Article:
Accurate RNA Dynamics with Beads and Springs
News Jul 21, 2015
This simple solution, which uses beads and springs, provides similar results to other, more complex and expensive techniques for analyzing molecules that are currently in use.
It is called The Elastic Network Model (ENM) and it can predict the internal dynamics of RNA molecules in nearly real time (processing takes just a few seconds). To understand RNA functioning, it is useful to know the composition of the nucleotide sequence and the three dimensional shape of the molecule as well as its internal dynamics: how the different parts of the molecule move together, which are rigid or more elastic, which are connected or independent, etc. To understand these aspects, Molecular Dynamics, an extremely accurate computer simulation method, is often used but has the drawback of being very expensive. Calculation can take days or weeks.
The group, led by Giovanni Bussi of the International School for Advanced Studies (SISSA) in Trieste, in collaboration with Cristian Micheletti, also from SISSA, built an ENM alternative model based on simple rules. In the SISSA model, tens of atoms are grouped together and represented as beads. These beads are connected by springs, which maintain the structural frame of the molecule.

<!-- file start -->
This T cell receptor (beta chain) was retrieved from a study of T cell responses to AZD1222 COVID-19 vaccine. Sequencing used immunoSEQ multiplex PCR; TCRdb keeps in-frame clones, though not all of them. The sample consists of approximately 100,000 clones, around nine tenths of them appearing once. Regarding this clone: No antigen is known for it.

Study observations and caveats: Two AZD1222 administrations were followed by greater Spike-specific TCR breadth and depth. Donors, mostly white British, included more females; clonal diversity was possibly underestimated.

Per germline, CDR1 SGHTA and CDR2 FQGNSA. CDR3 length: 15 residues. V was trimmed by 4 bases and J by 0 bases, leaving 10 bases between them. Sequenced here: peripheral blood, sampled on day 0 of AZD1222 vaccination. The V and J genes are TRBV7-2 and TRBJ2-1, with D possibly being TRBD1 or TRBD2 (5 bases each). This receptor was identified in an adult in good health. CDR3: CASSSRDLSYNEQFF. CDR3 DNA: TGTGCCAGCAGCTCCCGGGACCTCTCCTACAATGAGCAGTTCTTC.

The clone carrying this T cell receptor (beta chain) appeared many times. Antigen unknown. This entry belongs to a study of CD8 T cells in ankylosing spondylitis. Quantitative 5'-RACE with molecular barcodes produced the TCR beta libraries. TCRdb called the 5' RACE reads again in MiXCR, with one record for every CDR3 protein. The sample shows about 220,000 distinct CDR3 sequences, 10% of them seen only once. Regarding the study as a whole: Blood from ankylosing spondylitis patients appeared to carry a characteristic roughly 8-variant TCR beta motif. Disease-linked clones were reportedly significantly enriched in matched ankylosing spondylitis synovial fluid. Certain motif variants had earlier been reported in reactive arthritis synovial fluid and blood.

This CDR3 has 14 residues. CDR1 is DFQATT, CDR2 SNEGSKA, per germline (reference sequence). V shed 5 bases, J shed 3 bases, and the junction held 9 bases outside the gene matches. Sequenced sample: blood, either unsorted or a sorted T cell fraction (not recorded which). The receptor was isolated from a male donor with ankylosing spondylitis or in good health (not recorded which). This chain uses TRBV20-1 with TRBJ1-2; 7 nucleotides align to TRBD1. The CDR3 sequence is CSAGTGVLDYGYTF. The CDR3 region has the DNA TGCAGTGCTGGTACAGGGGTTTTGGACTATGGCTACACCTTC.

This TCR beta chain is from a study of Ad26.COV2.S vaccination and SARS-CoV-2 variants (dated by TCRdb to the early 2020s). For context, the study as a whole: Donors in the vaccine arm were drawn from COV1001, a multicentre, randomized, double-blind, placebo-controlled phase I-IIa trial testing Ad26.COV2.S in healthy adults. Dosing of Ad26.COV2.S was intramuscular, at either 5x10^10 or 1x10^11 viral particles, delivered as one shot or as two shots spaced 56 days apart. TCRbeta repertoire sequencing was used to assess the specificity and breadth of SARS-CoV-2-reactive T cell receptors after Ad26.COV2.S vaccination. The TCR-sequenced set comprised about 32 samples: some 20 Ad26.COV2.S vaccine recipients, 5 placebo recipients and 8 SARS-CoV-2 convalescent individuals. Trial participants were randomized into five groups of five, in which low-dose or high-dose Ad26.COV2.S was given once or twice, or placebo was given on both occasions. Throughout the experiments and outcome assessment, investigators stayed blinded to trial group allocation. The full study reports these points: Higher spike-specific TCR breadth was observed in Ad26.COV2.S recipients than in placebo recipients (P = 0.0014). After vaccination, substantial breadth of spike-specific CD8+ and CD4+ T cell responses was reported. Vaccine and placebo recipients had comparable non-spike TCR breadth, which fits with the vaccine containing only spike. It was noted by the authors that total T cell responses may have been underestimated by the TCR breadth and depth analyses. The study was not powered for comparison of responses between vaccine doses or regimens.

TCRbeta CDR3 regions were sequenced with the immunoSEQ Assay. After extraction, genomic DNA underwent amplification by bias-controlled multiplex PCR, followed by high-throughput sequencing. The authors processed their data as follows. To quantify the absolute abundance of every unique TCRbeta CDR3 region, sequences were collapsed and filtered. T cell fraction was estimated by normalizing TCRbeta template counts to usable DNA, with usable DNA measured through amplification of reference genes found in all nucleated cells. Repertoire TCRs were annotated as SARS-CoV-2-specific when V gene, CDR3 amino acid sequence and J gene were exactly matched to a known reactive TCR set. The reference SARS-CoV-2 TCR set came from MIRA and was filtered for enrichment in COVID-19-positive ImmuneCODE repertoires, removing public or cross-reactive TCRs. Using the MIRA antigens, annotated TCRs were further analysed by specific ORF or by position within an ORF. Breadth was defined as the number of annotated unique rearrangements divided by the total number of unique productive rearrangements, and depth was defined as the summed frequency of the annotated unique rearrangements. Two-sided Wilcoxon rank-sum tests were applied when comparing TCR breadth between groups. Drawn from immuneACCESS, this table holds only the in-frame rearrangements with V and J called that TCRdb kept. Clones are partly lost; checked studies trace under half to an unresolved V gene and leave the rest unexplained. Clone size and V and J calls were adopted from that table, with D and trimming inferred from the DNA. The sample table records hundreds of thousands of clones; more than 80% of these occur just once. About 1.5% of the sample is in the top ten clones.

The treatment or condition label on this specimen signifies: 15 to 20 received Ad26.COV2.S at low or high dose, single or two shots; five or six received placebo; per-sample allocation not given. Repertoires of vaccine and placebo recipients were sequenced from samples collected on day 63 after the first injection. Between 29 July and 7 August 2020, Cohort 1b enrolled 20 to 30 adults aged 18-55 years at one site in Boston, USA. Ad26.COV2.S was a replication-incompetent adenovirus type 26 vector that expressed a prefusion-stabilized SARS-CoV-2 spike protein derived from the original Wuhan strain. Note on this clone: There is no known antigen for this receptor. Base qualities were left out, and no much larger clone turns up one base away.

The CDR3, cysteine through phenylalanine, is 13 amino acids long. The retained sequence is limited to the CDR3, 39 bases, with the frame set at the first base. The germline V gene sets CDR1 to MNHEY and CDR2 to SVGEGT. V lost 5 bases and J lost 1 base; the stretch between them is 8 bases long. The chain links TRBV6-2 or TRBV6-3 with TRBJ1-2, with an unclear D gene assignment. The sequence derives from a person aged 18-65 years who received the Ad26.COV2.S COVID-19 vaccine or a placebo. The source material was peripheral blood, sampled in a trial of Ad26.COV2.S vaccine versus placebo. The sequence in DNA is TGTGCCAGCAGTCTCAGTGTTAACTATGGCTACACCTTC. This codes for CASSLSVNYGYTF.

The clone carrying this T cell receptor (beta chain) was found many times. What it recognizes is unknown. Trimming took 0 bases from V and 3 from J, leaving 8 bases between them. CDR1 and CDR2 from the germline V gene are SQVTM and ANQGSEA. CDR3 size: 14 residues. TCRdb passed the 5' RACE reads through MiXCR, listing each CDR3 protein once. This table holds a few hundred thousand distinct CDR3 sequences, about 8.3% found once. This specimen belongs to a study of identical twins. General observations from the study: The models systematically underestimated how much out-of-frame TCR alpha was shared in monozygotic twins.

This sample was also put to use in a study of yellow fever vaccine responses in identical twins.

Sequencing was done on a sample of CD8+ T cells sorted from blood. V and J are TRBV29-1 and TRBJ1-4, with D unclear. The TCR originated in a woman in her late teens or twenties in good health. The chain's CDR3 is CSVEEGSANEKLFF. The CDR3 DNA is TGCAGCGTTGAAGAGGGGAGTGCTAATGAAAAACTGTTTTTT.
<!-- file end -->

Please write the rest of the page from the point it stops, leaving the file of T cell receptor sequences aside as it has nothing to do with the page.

"In spite of its simplicity, our model is able to predict the structural fluctuations of RNA molecules with the accuracy of more complicated models," explains Bussi. In tests, the ENM gave results that were almost indistinguishable from Molecular Dynamics, and therefore could be a viable alternative to that methodology. Along with Bussi and Micheletti, Giovanni Pinamonti and Sandro Bottaro, both from SISSA, also participated in the research.
In addition to the theoretical part of the work, the team also carried out a comparison with experimental data. SHAPE reactivity experiments use reagents that "attack" the most active nucleotides in the RNA molecule. By sequencing the molecule before and after the reaction, the nucleotides which reacted are identified, or those within the molecule with the freest mobility. In this way, the experimental technique provides information on the dynamics of the molecule. Bussi and colleagues compared predictions from the Elastic Network Model and found substantial agreement with the experimental data.